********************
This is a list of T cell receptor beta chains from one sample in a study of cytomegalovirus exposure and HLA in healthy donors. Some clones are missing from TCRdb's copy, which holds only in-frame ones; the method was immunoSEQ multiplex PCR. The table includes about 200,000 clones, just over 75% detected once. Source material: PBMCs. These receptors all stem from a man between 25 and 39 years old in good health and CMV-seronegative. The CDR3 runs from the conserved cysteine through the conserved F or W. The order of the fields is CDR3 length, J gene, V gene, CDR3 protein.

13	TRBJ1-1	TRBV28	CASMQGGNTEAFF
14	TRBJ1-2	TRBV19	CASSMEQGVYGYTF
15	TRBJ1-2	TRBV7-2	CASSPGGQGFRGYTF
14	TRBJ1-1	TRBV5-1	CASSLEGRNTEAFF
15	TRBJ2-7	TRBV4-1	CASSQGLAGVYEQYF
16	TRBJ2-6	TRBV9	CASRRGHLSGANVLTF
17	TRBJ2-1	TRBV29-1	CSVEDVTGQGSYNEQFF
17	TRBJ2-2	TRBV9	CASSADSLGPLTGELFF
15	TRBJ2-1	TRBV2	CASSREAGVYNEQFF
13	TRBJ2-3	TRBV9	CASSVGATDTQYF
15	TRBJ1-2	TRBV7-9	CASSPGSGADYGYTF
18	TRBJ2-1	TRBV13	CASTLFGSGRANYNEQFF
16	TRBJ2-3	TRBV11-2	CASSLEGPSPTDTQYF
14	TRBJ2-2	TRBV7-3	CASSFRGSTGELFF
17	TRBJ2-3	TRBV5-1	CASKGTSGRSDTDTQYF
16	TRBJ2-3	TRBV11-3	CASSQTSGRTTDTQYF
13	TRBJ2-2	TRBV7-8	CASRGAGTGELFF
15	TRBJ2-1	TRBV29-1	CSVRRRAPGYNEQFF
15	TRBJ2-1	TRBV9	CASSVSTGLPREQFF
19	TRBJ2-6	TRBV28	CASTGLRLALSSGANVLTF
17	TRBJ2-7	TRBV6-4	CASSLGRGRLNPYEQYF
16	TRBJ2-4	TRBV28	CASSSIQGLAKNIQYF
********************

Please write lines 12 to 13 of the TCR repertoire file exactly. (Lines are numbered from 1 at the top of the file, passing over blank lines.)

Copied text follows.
15	TRBJ1-2	TRBV7-9	CASSPGSGADYGYTF
18	TRBJ2-1	TRBV13	CASTLFGSGRANYNEQFF